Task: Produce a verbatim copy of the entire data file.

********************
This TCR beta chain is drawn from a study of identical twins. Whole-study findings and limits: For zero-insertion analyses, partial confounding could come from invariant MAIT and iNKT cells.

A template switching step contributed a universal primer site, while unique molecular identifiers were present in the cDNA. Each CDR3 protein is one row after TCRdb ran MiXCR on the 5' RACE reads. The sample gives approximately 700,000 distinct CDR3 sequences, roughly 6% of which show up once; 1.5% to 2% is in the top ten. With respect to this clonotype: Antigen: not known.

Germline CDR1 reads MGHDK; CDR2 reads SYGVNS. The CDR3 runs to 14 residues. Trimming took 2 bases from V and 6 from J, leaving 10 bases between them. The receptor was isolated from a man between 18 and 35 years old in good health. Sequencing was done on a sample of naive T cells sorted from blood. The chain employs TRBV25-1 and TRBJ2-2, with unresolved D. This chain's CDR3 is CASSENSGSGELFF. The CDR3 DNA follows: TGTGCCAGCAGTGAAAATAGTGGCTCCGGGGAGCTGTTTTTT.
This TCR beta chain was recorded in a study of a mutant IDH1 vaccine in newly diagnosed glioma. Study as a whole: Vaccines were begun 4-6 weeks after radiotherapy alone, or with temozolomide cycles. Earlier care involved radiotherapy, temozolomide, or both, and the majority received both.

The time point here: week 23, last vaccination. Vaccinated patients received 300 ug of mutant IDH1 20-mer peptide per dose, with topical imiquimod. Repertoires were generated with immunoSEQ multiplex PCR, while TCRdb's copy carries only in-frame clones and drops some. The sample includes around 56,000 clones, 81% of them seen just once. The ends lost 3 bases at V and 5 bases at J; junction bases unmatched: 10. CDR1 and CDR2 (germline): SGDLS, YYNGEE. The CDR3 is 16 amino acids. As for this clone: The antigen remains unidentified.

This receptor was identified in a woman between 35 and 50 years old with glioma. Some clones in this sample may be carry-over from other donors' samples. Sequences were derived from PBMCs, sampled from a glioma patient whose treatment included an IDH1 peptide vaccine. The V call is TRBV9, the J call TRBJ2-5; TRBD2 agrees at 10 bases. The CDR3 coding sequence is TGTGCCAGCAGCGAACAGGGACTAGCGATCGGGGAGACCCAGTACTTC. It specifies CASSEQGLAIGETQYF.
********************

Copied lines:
This TCR beta chain is drawn from a study of identical twins. Whole-study findings and limits: For zero-insertion analyses, partial confounding could come from invariant MAIT and iNKT cells.

A template switching step contributed a universal primer site, while unique molecular identifiers were present in the cDNA. Each CDR3 protein is one row after TCRdb ran MiXCR on the 5' RACE reads. The sample gives approximately 700,000 distinct CDR3 sequences, roughly 6% of which show up once; 1.5% to 2% is in the top ten. With respect to this clonotype: Antigen: not known.

Germline CDR1 reads MGHDK; CDR2 reads SYGVNS. The CDR3 runs to 14 residues. Trimming took 2 bases from V and 6 from J, leaving 10 bases between them. The receptor was isolated from a man between 18 and 35 years old in good health. Sequencing was done on a sample of naive T cells sorted from blood. The chain employs TRBV25-1 and TRBJ2-2, with unresolved D. This chain's CDR3 is CASSENSGSGELFF. The CDR3 DNA follows: TGTGCCAGCAGTGAAAATAGTGGCTCCGGGGAGCTGTTTTTT.
This TCR beta chain was recorded in a study of a mutant IDH1 vaccine in newly diagnosed glioma. Study as a whole: Vaccines were begun 4-6 weeks after radiotherapy alone, or with temozolomide cycles. Earlier care involved radiotherapy, temozolomide, or both, and the majority received both.

The time point here: week 23, last vaccination. Vaccinated patients received 300 ug of mutant IDH1 20-mer peptide per dose, with topical imiquimod. Repertoires were generated with immunoSEQ multiplex PCR, while TCRdb's copy carries only in-frame clones and drops some. The sample includes around 56,000 clones, 81% of them seen just once. The ends lost 3 bases at V and 5 bases at J; junction bases unmatched: 10. CDR1 and CDR2 (germline): SGDLS, YYNGEE. The CDR3 is 16 amino acids. As for this clone: The antigen remains unidentified.

This receptor was identified in a woman between 35 and 50 years old with glioma. Some clones in this sample may be carry-over from other donors' samples. Sequences were derived from PBMCs, sampled from a glioma patient whose treatment included an IDH1 peptide vaccine. The V call is TRBV9, the J call TRBJ2-5; TRBD2 agrees at 10 bases. The CDR3 coding sequence is TGTGCCAGCAGCGAACAGGGACTAGCGATCGGGGAGACCCAGTACTTC. It specifies CASSEQGLAIGETQYF.